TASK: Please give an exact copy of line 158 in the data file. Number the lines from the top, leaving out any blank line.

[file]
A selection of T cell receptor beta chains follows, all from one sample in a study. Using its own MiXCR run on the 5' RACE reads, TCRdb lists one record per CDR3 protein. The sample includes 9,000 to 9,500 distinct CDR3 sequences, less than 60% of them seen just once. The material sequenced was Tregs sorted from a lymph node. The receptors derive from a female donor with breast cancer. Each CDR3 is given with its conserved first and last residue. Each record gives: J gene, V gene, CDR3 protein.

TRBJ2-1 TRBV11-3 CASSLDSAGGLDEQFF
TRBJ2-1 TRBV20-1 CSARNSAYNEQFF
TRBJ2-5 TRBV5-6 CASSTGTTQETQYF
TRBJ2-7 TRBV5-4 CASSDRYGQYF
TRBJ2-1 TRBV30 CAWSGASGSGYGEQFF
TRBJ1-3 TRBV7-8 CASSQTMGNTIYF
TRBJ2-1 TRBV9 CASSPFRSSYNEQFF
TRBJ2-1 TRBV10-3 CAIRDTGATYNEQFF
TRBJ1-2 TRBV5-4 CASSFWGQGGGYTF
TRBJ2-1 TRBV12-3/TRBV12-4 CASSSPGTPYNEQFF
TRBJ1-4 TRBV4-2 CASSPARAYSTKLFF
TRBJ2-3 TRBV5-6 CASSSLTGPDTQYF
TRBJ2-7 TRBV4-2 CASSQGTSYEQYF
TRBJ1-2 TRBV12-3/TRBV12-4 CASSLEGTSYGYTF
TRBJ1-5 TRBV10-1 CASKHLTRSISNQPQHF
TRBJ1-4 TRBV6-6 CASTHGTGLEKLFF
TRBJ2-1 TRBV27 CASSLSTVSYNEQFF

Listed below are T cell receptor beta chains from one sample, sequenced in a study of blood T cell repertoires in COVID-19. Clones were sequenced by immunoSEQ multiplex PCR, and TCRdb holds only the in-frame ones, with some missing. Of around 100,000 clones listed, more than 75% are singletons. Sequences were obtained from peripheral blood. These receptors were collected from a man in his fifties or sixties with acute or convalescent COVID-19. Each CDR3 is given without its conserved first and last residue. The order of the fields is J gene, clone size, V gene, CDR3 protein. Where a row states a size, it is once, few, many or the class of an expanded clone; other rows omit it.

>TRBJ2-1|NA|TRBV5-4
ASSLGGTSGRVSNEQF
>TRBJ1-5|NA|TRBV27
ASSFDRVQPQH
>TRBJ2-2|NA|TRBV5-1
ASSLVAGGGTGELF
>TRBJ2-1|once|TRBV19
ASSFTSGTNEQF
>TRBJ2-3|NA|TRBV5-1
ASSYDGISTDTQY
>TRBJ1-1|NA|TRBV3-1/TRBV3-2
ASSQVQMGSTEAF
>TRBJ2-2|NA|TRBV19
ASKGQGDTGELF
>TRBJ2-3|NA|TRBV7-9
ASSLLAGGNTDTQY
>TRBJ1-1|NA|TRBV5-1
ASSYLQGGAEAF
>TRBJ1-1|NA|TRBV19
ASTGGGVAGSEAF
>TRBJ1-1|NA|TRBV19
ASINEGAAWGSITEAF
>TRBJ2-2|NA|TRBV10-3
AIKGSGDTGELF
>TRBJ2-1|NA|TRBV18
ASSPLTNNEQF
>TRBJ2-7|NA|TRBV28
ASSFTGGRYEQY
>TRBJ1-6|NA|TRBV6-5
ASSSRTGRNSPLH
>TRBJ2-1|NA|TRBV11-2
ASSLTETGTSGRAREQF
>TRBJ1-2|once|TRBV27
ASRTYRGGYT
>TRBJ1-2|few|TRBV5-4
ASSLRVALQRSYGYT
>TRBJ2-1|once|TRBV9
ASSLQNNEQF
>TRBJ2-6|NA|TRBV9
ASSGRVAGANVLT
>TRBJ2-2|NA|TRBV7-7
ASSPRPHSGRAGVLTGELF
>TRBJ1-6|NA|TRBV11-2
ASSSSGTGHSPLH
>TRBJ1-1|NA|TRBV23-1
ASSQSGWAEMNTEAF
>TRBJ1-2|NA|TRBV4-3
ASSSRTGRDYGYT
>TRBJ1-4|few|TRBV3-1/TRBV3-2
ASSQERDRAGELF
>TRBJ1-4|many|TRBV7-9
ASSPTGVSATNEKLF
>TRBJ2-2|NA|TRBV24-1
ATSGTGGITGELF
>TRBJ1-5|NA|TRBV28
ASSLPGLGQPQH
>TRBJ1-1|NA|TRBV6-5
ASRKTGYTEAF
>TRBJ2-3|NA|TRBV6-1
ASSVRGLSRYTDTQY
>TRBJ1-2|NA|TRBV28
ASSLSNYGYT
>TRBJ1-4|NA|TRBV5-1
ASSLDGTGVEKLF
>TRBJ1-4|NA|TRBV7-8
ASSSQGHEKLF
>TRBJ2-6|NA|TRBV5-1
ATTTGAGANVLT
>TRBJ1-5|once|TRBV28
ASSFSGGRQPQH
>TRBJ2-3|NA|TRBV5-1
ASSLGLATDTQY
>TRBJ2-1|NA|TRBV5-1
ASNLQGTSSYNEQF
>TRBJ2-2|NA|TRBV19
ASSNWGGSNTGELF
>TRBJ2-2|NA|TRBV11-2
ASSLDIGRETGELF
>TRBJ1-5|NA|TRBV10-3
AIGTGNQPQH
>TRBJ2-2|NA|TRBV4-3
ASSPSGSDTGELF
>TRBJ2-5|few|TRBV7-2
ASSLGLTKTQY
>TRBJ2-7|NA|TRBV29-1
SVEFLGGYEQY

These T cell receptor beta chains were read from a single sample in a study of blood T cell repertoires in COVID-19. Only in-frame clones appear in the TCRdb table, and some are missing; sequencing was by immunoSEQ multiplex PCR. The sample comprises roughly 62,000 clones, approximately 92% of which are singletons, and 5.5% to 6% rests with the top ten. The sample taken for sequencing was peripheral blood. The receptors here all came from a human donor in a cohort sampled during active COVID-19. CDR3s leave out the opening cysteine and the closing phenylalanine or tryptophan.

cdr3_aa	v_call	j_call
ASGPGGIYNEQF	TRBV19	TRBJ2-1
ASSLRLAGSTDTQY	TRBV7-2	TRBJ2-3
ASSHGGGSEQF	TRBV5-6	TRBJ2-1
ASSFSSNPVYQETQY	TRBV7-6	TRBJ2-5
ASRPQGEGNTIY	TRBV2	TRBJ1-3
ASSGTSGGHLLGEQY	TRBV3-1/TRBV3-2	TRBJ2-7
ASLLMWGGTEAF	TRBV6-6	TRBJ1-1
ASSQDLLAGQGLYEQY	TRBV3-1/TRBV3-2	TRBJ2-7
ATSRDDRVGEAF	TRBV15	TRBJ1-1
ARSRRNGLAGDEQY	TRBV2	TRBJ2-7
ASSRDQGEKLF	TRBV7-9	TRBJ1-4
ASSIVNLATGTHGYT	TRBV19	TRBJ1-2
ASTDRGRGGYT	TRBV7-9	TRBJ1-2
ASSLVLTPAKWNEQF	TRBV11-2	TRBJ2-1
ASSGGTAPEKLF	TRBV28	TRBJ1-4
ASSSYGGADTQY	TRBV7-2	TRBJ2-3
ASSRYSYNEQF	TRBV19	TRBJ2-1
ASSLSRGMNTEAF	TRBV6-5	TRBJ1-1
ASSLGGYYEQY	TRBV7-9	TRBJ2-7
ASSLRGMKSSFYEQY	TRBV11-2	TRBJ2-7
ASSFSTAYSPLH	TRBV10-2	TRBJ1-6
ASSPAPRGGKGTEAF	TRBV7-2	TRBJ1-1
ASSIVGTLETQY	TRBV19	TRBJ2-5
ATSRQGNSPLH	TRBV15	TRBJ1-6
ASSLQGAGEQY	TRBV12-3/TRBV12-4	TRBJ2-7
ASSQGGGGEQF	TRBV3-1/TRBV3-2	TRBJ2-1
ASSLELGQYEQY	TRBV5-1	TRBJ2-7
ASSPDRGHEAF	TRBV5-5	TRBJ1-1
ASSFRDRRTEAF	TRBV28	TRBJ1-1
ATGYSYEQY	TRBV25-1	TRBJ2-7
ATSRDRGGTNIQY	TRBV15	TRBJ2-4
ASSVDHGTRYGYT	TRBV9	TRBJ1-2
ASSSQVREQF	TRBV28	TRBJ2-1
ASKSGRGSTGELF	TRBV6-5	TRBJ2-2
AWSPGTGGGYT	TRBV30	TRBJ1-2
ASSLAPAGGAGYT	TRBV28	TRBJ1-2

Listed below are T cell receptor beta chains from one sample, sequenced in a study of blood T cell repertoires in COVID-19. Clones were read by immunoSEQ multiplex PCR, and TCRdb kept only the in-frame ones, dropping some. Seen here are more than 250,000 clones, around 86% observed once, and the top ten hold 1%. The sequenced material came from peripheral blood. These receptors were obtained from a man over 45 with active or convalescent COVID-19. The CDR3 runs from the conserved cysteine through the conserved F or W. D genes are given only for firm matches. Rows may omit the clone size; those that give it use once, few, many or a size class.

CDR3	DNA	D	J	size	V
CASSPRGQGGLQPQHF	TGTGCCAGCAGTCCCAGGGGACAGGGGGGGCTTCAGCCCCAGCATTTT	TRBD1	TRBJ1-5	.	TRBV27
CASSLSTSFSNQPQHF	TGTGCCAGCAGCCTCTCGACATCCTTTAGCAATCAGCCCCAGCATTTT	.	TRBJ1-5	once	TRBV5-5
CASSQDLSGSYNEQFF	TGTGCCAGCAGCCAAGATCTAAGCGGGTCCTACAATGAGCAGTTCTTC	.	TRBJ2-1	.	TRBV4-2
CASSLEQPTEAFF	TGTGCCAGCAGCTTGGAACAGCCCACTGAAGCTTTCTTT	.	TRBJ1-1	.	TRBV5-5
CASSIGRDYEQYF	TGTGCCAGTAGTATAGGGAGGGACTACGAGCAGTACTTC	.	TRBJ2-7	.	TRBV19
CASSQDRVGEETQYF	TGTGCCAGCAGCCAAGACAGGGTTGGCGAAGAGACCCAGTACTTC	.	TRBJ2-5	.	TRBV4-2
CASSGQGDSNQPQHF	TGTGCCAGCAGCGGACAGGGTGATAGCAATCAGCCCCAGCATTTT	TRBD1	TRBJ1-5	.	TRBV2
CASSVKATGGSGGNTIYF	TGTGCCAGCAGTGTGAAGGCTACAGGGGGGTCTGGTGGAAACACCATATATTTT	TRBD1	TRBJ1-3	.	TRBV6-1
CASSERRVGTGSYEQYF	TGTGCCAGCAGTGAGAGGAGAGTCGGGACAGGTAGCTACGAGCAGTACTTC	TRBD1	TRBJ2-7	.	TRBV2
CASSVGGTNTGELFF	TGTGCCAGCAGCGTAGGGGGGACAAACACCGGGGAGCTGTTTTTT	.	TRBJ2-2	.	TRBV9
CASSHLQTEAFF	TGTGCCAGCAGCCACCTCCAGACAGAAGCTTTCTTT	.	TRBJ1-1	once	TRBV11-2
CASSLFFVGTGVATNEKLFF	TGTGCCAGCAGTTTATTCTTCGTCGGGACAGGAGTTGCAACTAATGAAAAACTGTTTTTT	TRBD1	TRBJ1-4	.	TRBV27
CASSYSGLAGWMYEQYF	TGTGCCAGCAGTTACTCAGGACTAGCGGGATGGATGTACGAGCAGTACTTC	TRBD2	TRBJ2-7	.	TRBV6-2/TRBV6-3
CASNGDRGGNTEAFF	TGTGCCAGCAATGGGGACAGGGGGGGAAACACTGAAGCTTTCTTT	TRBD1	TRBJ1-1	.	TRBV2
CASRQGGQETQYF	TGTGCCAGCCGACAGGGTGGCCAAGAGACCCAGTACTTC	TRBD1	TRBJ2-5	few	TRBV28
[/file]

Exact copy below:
CASSYSGLAGWMYEQYF	TGTGCCAGCAGTTACTCAGGACTAGCGGGATGGATGTACGAGCAGTACTTC	TRBD2	TRBJ2-7	.	TRBV6-2/TRBV6-3